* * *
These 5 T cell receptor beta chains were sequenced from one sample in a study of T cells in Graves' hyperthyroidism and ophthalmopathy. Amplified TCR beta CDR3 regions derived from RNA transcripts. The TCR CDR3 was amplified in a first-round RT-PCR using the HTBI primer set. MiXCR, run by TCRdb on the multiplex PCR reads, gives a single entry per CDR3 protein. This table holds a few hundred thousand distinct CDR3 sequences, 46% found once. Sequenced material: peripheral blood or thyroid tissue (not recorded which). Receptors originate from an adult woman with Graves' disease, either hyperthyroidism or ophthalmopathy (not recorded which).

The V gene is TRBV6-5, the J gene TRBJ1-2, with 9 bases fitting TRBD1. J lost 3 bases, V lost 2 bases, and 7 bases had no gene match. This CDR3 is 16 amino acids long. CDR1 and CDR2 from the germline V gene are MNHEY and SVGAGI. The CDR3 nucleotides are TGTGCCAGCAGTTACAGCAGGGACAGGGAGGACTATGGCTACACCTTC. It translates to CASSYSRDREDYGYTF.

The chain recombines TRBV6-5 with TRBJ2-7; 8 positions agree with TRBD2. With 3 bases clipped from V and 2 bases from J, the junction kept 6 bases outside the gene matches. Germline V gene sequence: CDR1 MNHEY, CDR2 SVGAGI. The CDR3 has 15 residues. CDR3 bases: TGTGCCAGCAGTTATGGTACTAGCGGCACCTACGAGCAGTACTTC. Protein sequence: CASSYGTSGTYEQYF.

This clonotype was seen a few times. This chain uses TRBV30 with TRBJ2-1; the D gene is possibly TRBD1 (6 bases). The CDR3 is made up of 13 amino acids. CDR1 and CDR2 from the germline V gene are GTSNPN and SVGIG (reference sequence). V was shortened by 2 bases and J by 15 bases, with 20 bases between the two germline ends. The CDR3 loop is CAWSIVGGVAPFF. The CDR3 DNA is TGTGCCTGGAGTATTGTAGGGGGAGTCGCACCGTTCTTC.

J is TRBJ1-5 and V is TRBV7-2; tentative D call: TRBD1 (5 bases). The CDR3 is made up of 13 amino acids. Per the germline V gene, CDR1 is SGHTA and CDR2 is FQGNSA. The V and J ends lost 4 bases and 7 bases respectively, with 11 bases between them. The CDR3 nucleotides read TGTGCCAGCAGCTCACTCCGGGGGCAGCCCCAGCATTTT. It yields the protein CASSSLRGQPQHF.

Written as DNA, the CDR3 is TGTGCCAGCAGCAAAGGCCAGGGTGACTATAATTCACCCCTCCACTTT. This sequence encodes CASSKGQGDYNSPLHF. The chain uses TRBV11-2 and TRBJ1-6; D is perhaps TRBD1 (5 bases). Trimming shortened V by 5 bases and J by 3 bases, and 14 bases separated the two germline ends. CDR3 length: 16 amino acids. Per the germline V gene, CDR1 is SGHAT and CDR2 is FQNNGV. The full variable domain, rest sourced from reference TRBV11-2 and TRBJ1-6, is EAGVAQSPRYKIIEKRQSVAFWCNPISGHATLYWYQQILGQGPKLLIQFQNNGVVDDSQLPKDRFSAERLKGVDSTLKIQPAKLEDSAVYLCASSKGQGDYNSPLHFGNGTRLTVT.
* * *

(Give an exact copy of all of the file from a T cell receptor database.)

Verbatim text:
These 5 T cell receptor beta chains were sequenced from one sample in a study of T cells in Graves' hyperthyroidism and ophthalmopathy. Amplified TCR beta CDR3 regions derived from RNA transcripts. The TCR CDR3 was amplified in a first-round RT-PCR using the HTBI primer set. MiXCR, run by TCRdb on the multiplex PCR reads, gives a single entry per CDR3 protein. This table holds a few hundred thousand distinct CDR3 sequences, 46% found once. Sequenced material: peripheral blood or thyroid tissue (not recorded which). Receptors originate from an adult woman with Graves' disease, either hyperthyroidism or ophthalmopathy (not recorded which).

The V gene is TRBV6-5, the J gene TRBJ1-2, with 9 bases fitting TRBD1. J lost 3 bases, V lost 2 bases, and 7 bases had no gene match. This CDR3 is 16 amino acids long. CDR1 and CDR2 from the germline V gene are MNHEY and SVGAGI. The CDR3 nucleotides are TGTGCCAGCAGTTACAGCAGGGACAGGGAGGACTATGGCTACACCTTC. It translates to CASSYSRDREDYGYTF.

The chain recombines TRBV6-5 with TRBJ2-7; 8 positions agree with TRBD2. With 3 bases clipped from V and 2 bases from J, the junction kept 6 bases outside the gene matches. Germline V gene sequence: CDR1 MNHEY, CDR2 SVGAGI. The CDR3 has 15 residues. CDR3 bases: TGTGCCAGCAGTTATGGTACTAGCGGCACCTACGAGCAGTACTTC. Protein sequence: CASSYGTSGTYEQYF.

This clonotype was seen a few times. This chain uses TRBV30 with TRBJ2-1; the D gene is possibly TRBD1 (6 bases). The CDR3 is made up of 13 amino acids. CDR1 and CDR2 from the germline V gene are GTSNPN and SVGIG (reference sequence). V was shortened by 2 bases and J by 15 bases, with 20 bases between the two germline ends. The CDR3 loop is CAWSIVGGVAPFF. The CDR3 DNA is TGTGCCTGGAGTATTGTAGGGGGAGTCGCACCGTTCTTC.

J is TRBJ1-5 and V is TRBV7-2; tentative D call: TRBD1 (5 bases). The CDR3 is made up of 13 amino acids. Per the germline V gene, CDR1 is SGHTA and CDR2 is FQGNSA. The V and J ends lost 4 bases and 7 bases respectively, with 11 bases between them. The CDR3 nucleotides read TGTGCCAGCAGCTCACTCCGGGGGCAGCCCCAGCATTTT. It yields the protein CASSSLRGQPQHF.

Written as DNA, the CDR3 is TGTGCCAGCAGCAAAGGCCAGGGTGACTATAATTCACCCCTCCACTTT. This sequence encodes CASSKGQGDYNSPLHF. The chain uses TRBV11-2 and TRBJ1-6; D is perhaps TRBD1 (5 bases). Trimming shortened V by 5 bases and J by 3 bases, and 14 bases separated the two germline ends. CDR3 length: 16 amino acids. Per the germline V gene, CDR1 is SGHAT and CDR2 is FQNNGV. The full variable domain, rest sourced from reference TRBV11-2 and TRBJ1-6, is EAGVAQSPRYKIIEKRQSVAFWCNPISGHATLYWYQQILGQGPKLLIQFQNNGVVDDSQLPKDRFSAERLKGVDSTLKIQPAKLEDSAVYLCASSKGQGDYNSPLHFGNGTRLTVT.